What would inspire a well-known computer security consultant to suddenly shift gears and focus on dissecting politics and popular culture instead of the latest viral plague?

It’s the realization that politicians, pundits and personal apathy can do more damage to truly critical systems than any computer worm, according to computer security consultant Richard Forno, author of two books on network-intrusion detection and computer forensics.

Forno’s new book, Weapons of Mass Delusion: America’s Real National Emergency, scrutinizes the “dangerous delusions of modern American culture” instead of the latest silicon security threat.

In his wide-ranging critique of subjects including religion, cell-phone ring tones, homeland defense and Hollywood, Forno warns that “the real danger facing America is what we’re allowing ourselves to become.”

Wired News talked with Forno about geek politics, airline “gate rape,” spin, sensationalism, faith, dogma and how he found inspiration in The Matrix and a pair of tight leather pants.

Wired News: All your other books have been on technical topics. Why the sudden shift to writing about politics?

Richard Forno: Embarrassing as it may sound, and while it was a fantastic movie for a variety of reasons, the concept of reality being an illusion as shown in The Matrix was the wake-up call that got me thinking about how little control we really have in our society and lives despite the illusion that we’re free and able to determine our own destinies.

I left the theater in a daze, not because of seeing Trinity’s tight leather pants — although they were a definite plus — but because of the sad social commentary the movie presented to those who saw past the special effects, and the eerie reflection of modern reality it presented.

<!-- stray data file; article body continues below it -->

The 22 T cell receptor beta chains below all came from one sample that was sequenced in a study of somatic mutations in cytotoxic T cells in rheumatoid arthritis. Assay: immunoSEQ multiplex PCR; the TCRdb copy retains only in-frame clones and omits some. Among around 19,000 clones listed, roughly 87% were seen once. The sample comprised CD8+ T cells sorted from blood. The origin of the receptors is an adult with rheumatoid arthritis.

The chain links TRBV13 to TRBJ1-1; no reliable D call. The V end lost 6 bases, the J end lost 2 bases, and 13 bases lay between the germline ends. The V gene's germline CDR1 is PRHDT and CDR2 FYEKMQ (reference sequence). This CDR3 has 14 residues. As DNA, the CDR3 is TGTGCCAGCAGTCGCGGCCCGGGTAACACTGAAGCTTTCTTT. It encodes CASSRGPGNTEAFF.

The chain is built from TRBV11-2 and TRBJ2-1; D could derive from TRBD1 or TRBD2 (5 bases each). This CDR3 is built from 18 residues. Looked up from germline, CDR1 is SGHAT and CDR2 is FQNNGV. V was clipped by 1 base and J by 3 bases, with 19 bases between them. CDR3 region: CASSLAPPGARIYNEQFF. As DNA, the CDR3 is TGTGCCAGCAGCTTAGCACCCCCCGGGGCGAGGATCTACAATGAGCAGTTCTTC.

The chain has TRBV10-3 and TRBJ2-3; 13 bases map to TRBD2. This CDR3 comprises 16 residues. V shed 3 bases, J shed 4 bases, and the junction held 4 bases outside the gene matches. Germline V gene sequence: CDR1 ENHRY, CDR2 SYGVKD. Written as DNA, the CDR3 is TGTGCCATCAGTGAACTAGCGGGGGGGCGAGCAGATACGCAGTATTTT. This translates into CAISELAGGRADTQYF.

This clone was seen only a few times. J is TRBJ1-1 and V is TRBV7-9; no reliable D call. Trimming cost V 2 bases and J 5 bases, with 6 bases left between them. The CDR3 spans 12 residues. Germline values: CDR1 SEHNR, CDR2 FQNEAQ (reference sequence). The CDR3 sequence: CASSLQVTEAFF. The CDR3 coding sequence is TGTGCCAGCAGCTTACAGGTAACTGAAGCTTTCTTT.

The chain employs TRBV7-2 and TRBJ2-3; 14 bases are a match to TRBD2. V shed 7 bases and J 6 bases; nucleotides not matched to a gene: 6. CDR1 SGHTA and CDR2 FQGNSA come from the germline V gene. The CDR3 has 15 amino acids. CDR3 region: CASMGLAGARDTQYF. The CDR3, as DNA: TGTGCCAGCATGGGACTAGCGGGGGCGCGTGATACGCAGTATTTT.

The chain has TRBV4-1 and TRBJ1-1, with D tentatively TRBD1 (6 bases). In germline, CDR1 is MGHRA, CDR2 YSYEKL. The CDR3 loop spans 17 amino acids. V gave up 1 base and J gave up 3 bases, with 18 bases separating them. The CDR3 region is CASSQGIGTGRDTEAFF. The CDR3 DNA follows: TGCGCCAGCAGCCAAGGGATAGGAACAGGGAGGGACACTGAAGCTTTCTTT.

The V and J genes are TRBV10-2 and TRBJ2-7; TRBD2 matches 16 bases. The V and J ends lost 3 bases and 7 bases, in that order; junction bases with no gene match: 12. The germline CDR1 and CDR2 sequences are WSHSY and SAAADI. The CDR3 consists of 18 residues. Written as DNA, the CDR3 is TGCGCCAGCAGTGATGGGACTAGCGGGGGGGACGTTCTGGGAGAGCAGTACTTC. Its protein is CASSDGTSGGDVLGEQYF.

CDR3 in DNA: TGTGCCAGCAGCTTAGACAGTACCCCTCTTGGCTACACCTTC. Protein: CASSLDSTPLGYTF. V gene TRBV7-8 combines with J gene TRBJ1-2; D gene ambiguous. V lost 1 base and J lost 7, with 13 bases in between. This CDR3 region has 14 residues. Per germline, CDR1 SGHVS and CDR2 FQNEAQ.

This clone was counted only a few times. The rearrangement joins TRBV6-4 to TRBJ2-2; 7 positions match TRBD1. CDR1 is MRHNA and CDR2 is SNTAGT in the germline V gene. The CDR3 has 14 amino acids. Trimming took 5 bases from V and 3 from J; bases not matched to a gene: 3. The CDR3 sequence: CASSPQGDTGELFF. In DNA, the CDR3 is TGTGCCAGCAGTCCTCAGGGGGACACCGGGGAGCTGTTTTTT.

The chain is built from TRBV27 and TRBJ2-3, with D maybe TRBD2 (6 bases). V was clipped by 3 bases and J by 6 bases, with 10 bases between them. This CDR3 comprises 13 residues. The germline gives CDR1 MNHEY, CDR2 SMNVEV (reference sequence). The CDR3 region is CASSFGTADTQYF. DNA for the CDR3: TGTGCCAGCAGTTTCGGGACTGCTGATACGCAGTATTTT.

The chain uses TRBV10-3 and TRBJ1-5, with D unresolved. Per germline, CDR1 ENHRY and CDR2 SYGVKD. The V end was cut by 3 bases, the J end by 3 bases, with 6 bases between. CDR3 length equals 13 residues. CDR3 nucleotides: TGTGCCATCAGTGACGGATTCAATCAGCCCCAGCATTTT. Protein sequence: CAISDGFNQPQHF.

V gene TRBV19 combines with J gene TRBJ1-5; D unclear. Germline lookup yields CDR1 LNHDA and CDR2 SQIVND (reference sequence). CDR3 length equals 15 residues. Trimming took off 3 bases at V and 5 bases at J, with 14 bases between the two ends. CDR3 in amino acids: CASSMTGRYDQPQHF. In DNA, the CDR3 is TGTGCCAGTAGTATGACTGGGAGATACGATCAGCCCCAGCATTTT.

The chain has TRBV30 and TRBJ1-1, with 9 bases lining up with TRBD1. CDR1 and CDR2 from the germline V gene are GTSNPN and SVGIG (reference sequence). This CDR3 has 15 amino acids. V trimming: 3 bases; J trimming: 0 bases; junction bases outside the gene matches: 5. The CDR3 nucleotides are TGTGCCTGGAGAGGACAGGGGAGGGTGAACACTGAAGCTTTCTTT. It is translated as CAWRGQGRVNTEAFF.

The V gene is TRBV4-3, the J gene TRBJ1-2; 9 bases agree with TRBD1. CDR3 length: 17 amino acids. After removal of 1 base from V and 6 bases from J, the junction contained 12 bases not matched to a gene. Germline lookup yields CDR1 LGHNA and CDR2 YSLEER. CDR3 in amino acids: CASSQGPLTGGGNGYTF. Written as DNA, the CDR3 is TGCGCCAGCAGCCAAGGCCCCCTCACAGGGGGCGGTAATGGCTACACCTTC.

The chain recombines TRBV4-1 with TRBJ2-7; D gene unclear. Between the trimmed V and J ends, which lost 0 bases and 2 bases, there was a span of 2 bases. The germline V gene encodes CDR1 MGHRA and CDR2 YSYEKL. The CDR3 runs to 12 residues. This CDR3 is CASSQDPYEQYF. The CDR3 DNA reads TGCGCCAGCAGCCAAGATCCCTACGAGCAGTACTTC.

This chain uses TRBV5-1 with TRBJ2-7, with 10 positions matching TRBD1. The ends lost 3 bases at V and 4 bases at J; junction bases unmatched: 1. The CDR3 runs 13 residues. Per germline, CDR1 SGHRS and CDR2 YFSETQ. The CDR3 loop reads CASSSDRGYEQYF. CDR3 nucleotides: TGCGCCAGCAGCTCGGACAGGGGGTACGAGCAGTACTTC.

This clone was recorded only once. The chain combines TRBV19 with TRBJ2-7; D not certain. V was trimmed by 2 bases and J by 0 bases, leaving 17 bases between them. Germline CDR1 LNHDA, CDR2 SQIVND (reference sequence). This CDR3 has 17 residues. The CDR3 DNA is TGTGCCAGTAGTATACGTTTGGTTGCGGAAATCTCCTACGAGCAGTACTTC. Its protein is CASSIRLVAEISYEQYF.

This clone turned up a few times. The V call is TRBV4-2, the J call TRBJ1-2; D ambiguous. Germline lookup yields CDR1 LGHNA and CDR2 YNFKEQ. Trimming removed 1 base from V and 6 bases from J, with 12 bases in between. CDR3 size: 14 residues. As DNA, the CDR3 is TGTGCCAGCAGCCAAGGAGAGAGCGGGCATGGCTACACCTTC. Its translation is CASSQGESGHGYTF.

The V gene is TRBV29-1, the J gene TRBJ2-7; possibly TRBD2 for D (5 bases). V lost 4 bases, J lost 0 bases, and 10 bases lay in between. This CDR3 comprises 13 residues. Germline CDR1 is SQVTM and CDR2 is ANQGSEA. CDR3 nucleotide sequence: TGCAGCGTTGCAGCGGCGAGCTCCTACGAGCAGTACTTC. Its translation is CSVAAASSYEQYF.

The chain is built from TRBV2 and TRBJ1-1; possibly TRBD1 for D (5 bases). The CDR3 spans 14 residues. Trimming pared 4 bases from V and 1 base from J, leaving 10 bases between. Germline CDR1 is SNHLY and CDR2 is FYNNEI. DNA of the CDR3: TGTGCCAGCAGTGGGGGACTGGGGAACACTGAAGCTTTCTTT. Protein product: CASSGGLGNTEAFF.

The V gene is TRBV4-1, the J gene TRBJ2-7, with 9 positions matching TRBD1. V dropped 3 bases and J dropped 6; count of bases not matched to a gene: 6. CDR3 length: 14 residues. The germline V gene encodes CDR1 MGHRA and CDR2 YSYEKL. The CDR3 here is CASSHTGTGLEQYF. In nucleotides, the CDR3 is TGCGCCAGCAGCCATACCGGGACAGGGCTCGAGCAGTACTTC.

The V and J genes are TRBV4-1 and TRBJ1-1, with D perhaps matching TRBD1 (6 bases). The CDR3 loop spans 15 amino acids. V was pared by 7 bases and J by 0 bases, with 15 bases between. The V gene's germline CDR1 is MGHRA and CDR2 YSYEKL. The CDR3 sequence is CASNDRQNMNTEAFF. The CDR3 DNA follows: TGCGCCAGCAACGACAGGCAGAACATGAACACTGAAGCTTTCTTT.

After Sept. 11, the illusion quickly became an easy way to get people and lawmakers to roll over and support any number of controversial proposals that were masked in the feel-good guise of patriotism to ensure their passage, including laws that may sound patriotic, but are anything but. The book just grew from there.

WN: Do you think it’s time for hackers to turn their attention to politics rather than computers? Are some of our smartest people too wrapped up in code and not involved enough in politics?

Forno: We need people who can bridge the gap and be comfortable talking to both geeks and nongeeks. If you want to see technology-type people — geeks — move into politics in any meaningful way beyond grassroots lobbying like now, you need experienced technologists with a strong understanding of people and society as well as expertise in the art of compromise.

Geeks — myself included — have a tendency to focus only on gadgets, networking and who said what on Slashdot…. I’ve not found many geeks who would be comfortable in Congress yet. But I’m still looking. And hopeful.

WN: If you could change just one of the things you write about in the book, make one problem go away, what would you choose to delete?

Forno: One thing I’d do away with are many of today’s television pundits who portray their self-serving, arrogant one-sided opinions as news and fact. Their brand of overpowering “infotainment” doesn’t serve any purpose except to keep viewers distracted from the real world and away from thinking for themselves. For that matter, I’d revamp the entire American television news industry, because what they’re showing these days barely qualifies as news.
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